MySpace's New CEO Is Former Facebook Executive
News Corp. has chosen a former Facebook executive to lead MySpace, the company said Friday, a day after announcing that the current CEO would step down.
Owen Van Natta, a former Facebook chief revenue officer and vice president of operations, has become MySpace CEO effective immediately, replacing Chris DeWolfe.
Van Natta will report directly to Jonathan Miller, the former AOL CEO who was appointed several weeks ago as News Corp.'s CEO of digital media and chief digital officer.
Van Natta, who also worked at Amazon.com as vice president of worldwide business and corporate development, comes to MySpace from online music company Playlist, where he had been the CEO.
In a statement, Miller said Van Natta brings a "deep understanding" of social networking that coupled with his business and operational experience will let him guide MySpace to its next growth phase.
Van Natta arrives at a time when MySpace, once the undisputed champion of social networks, has lost its leadership position to Facebook.
By tapping someone who was closely involved in building up Facebook to what it is today, News Corp. is clearly hoping MySpace will get a quick infusion of best practices and strategy that will let it recover lost ground.
In March 2008, the Fox Interactive Media sites, including MySpace, had 88.3 million U.S. unique visitors, a figure that dropped to 85.1 million last month, according to comScore. In that same time period, Facebook's U.S. unique visitors grew from 36 million to 61.2 million.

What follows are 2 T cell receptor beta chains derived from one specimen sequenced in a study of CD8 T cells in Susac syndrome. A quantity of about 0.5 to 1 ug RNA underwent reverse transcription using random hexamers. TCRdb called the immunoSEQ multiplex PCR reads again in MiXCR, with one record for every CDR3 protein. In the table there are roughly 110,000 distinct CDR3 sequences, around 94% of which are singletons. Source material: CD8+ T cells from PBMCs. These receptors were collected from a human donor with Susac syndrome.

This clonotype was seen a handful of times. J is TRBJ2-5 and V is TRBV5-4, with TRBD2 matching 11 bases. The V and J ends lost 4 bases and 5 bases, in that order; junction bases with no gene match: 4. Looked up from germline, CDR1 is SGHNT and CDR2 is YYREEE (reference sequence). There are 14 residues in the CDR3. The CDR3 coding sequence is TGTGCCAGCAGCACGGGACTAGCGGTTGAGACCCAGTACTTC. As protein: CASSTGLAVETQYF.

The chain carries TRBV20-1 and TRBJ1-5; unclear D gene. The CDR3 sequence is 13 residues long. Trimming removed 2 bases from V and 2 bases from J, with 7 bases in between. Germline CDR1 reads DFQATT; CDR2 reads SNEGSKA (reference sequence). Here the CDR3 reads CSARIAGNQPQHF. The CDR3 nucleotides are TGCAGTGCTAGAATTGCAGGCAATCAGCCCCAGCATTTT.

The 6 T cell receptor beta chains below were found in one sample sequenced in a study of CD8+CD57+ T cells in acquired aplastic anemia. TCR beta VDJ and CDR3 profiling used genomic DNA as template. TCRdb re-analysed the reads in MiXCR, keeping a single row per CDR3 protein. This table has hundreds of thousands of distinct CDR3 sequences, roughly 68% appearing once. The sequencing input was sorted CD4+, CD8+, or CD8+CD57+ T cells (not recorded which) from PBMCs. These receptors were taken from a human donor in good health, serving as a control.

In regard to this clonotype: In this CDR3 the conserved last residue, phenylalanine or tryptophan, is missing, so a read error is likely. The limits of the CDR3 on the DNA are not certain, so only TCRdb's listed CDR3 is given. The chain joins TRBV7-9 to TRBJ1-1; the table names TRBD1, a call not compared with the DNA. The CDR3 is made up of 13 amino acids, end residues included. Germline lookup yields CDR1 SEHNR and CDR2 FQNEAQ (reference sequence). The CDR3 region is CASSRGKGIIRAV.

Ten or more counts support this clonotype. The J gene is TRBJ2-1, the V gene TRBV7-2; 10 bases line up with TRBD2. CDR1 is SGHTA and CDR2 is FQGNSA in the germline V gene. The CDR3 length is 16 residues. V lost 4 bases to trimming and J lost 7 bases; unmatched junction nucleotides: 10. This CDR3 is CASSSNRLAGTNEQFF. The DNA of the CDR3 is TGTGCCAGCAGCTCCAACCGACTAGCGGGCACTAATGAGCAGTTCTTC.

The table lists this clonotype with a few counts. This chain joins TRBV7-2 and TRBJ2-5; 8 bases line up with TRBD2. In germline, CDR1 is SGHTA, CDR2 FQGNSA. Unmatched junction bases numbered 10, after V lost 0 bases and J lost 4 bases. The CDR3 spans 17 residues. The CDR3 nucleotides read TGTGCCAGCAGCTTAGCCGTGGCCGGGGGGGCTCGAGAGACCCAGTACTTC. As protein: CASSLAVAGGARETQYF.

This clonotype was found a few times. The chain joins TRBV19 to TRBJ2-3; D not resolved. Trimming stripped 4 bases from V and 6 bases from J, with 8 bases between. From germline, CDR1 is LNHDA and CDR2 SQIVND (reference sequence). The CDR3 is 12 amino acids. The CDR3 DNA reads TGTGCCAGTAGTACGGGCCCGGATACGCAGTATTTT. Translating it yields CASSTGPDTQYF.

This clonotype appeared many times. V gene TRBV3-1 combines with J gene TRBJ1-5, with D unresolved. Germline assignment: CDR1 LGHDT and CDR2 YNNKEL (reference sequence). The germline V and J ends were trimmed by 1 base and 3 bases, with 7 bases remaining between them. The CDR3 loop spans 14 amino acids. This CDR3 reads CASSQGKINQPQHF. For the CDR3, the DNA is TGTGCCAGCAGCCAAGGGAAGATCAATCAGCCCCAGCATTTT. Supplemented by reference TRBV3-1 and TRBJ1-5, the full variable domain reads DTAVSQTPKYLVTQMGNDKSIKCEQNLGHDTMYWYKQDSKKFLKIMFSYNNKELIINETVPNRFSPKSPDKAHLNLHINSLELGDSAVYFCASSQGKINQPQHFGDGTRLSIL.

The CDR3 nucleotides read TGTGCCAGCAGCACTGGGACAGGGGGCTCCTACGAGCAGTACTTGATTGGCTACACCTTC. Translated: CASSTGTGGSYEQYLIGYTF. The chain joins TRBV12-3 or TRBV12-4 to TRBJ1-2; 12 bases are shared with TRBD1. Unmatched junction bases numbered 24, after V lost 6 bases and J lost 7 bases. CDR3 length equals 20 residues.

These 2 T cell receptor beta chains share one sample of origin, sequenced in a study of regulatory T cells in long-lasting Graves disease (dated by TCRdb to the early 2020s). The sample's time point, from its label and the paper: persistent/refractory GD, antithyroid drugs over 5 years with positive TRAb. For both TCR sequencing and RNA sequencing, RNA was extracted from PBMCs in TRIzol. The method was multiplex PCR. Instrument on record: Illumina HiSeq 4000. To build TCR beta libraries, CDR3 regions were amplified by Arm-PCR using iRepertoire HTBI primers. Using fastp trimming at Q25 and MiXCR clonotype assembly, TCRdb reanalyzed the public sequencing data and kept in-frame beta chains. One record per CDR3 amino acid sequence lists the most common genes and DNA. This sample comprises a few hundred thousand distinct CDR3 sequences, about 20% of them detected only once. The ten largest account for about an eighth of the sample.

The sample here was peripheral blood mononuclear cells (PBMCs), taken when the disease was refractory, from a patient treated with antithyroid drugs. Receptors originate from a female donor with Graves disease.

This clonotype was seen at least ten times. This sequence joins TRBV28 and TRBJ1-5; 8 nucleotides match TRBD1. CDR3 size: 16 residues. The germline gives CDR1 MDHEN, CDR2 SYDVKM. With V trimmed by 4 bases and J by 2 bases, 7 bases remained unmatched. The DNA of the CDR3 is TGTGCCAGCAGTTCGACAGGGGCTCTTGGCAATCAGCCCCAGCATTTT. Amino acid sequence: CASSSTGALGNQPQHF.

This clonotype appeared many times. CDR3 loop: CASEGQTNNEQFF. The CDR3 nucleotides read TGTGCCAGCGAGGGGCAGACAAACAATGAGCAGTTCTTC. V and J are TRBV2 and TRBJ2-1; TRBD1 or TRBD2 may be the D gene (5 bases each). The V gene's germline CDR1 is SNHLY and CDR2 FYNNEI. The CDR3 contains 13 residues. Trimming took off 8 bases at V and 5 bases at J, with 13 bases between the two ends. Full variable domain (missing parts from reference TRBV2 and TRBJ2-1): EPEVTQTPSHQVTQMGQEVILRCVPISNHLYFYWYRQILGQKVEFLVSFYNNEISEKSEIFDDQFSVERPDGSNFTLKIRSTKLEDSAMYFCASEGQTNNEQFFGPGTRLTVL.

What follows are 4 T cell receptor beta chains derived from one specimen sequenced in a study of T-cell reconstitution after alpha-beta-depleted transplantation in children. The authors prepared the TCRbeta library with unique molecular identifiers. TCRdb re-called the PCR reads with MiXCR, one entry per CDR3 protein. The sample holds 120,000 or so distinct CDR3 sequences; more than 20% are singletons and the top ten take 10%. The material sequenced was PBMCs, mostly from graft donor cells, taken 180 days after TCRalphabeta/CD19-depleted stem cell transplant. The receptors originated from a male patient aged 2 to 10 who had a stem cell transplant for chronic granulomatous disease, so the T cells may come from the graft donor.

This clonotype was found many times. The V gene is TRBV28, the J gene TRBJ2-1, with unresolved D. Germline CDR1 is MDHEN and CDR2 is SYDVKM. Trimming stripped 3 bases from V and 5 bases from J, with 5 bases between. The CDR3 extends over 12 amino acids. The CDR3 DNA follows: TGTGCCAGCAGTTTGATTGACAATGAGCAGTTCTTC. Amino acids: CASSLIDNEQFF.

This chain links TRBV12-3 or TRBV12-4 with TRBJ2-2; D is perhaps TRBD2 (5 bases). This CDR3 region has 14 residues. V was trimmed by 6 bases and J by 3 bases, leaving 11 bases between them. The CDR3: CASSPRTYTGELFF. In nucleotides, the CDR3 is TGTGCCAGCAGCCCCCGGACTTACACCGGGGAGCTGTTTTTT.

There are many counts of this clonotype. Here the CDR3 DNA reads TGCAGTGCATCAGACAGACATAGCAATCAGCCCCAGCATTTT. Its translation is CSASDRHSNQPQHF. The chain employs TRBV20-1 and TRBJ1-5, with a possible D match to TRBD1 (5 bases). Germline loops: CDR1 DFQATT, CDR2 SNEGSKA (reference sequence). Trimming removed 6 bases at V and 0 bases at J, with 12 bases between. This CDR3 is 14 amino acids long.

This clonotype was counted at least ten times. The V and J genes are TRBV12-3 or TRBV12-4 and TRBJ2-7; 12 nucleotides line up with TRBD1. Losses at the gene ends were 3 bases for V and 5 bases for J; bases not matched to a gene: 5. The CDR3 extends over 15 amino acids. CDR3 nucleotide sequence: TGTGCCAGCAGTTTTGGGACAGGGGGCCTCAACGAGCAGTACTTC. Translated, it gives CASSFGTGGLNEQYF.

Globally, Facebook sped past MySpace last year. In December, Facebook attracted 108.3 million unique visitors worldwide, while MySpace had 81 million, according to Nielsen Online.
Facebook recently announced it had reached 200 million monthly users. News Corp. said Wednesday that MySpace has 130 million "passionate followers" worldwide and 1,600 employees.
Between December 2007 and December 2008, time spent by users on Facebook exploded by 566 percent, from 3.1 billion minutes to 20.5 billion minutes, Nielsen Online said in a report released last month. With this user engagement, Facebook had the highest average time per person -- 3 hours and 10 minutes -- of the 75 most popular online brands worldwide, according to Nielsen Online.
Experts attribute Facebook's popularity rise to several factors, including its appeal to a broader scope of people thanks to what many perceive as a more organized and controlled environment. For example, most Facebook members use their real names, which isn't the case with MySpace, and Facebook's layout is more streamlined and clean.
Facebook also offers very granular privacy controls, giving members many options to fine-tune access to their profiles and data. In addition, Facebook was first out of the gate with opening its site to applications from external developers, a move that has helped to increase its attractiveness to users.